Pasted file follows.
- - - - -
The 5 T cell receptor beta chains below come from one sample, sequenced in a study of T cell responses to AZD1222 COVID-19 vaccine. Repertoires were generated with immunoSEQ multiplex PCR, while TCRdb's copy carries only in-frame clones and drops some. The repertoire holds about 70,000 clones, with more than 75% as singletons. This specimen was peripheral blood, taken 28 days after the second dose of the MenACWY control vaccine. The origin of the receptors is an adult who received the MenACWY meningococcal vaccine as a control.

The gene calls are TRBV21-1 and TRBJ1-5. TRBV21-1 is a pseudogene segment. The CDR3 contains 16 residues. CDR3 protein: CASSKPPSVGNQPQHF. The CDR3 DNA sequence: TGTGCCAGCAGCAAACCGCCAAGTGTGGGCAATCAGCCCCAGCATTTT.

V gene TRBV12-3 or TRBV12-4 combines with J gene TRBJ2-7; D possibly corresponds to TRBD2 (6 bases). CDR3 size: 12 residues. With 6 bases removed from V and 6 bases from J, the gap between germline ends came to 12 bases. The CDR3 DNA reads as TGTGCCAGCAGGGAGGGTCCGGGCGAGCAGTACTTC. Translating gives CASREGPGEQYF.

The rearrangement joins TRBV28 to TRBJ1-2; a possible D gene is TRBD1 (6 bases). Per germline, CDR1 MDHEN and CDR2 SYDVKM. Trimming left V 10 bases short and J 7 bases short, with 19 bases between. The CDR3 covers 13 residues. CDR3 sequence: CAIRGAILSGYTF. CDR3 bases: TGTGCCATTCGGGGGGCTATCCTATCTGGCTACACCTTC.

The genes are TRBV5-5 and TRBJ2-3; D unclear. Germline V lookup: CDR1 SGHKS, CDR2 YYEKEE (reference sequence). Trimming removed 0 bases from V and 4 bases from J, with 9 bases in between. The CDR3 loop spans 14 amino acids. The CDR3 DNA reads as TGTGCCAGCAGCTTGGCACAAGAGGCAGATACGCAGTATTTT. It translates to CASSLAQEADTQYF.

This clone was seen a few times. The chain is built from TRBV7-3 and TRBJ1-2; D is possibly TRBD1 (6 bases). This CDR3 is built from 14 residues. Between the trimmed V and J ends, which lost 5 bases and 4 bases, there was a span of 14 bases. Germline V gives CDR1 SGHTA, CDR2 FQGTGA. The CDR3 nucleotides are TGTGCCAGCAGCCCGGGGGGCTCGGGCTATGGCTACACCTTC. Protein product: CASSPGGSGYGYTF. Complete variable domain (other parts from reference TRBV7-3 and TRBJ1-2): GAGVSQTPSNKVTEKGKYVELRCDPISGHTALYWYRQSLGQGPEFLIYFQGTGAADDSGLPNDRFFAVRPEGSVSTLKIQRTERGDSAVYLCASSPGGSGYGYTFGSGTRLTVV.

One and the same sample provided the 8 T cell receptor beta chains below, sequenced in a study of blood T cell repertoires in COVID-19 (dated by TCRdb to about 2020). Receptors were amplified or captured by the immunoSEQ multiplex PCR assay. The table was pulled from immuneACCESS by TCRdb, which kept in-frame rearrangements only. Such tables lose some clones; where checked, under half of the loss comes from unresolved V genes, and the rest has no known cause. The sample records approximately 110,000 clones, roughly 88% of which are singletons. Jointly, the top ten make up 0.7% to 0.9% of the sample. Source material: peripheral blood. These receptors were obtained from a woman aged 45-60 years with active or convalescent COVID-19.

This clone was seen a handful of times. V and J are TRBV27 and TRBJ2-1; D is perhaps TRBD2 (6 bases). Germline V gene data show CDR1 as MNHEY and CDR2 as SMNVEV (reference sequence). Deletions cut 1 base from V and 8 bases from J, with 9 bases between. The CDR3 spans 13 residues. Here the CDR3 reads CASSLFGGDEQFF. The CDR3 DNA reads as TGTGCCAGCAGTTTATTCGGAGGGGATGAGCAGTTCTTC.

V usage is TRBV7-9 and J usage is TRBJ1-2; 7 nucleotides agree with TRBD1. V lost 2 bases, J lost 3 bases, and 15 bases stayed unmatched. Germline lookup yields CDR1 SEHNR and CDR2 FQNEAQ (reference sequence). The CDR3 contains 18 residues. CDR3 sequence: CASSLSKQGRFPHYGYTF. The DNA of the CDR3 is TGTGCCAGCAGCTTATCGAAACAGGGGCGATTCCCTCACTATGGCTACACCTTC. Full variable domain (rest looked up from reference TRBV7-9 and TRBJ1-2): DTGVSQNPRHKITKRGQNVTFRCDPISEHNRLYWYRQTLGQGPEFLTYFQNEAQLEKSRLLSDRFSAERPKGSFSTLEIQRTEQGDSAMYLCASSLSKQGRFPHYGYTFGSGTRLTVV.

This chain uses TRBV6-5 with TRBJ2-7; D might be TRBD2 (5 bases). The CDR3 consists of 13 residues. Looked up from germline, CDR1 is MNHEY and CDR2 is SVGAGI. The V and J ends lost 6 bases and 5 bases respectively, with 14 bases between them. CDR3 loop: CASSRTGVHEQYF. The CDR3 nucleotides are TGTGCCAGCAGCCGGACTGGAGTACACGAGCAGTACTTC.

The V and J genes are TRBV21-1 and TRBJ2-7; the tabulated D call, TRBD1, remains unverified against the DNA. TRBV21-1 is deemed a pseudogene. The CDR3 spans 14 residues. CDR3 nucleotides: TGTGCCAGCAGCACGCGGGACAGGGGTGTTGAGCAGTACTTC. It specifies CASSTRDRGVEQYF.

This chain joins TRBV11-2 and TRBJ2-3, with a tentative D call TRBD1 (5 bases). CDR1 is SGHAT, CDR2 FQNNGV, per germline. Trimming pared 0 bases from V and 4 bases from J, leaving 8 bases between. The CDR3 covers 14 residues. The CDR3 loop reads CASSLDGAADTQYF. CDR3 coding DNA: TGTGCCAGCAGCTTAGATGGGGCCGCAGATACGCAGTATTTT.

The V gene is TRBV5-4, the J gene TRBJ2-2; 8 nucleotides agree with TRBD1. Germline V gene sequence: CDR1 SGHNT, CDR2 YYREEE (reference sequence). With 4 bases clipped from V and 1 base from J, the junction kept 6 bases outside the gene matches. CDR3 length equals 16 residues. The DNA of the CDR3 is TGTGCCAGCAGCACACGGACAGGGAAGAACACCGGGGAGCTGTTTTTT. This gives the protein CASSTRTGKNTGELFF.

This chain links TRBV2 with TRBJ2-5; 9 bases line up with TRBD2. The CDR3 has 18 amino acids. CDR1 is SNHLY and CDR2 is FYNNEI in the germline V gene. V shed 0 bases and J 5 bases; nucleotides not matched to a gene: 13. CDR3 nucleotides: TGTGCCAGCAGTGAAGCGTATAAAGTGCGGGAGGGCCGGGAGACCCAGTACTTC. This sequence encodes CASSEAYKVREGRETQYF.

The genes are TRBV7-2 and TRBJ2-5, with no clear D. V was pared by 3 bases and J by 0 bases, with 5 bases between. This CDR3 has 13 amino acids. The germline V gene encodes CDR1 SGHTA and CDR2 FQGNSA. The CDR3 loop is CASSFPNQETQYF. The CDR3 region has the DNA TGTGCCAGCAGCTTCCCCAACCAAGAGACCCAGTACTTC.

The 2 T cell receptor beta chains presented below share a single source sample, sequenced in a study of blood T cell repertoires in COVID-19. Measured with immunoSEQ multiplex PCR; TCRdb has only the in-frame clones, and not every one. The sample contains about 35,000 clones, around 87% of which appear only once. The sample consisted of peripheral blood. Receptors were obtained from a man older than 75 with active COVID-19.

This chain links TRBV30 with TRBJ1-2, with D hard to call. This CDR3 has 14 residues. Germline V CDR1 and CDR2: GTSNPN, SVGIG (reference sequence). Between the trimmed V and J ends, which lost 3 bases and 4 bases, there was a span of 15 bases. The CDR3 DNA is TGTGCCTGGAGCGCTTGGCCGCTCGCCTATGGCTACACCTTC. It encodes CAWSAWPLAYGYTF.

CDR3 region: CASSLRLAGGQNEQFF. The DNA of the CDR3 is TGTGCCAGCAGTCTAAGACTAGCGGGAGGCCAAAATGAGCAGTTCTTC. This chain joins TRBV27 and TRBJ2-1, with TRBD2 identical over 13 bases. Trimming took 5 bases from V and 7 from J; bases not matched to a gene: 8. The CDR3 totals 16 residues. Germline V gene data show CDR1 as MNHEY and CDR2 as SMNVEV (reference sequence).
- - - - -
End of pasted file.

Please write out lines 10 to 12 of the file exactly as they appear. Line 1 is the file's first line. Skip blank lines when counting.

This chain uses TRBV6-5 with TRBJ2-7; D might be TRBD2 (5 bases). The CDR3 consists of 13 residues. Looked up from germline, CDR1 is MNHEY and CDR2 is SVGAGI. The V and J ends lost 6 bases and 5 bases respectively, with 14 bases between them. CDR3 loop: CASSRTGVHEQYF. The CDR3 nucleotides are TGTGCCAGCAGCCGGACTGGAGTACACGAGCAGTACTTC.

The V and J genes are TRBV21-1 and TRBJ2-7; the tabulated D call, TRBD1, remains unverified against the DNA. TRBV21-1 is deemed a pseudogene. The CDR3 spans 14 residues. CDR3 nucleotides: TGTGCCAGCAGCACGCGGGACAGGGGTGTTGAGCAGTACTTC. It specifies CASSTRDRGVEQYF.

This chain joins TRBV11-2 and TRBJ2-3, with a tentative D call TRBD1 (5 bases). CDR1 is SGHAT, CDR2 FQNNGV, per germline. Trimming pared 0 bases from V and 4 bases from J, leaving 8 bases between. The CDR3 covers 14 residues. The CDR3 loop reads CASSLDGAADTQYF. CDR3 coding DNA: TGTGCCAGCAGCTTAGATGGGGCCGCAGATACGCAGTATTTT.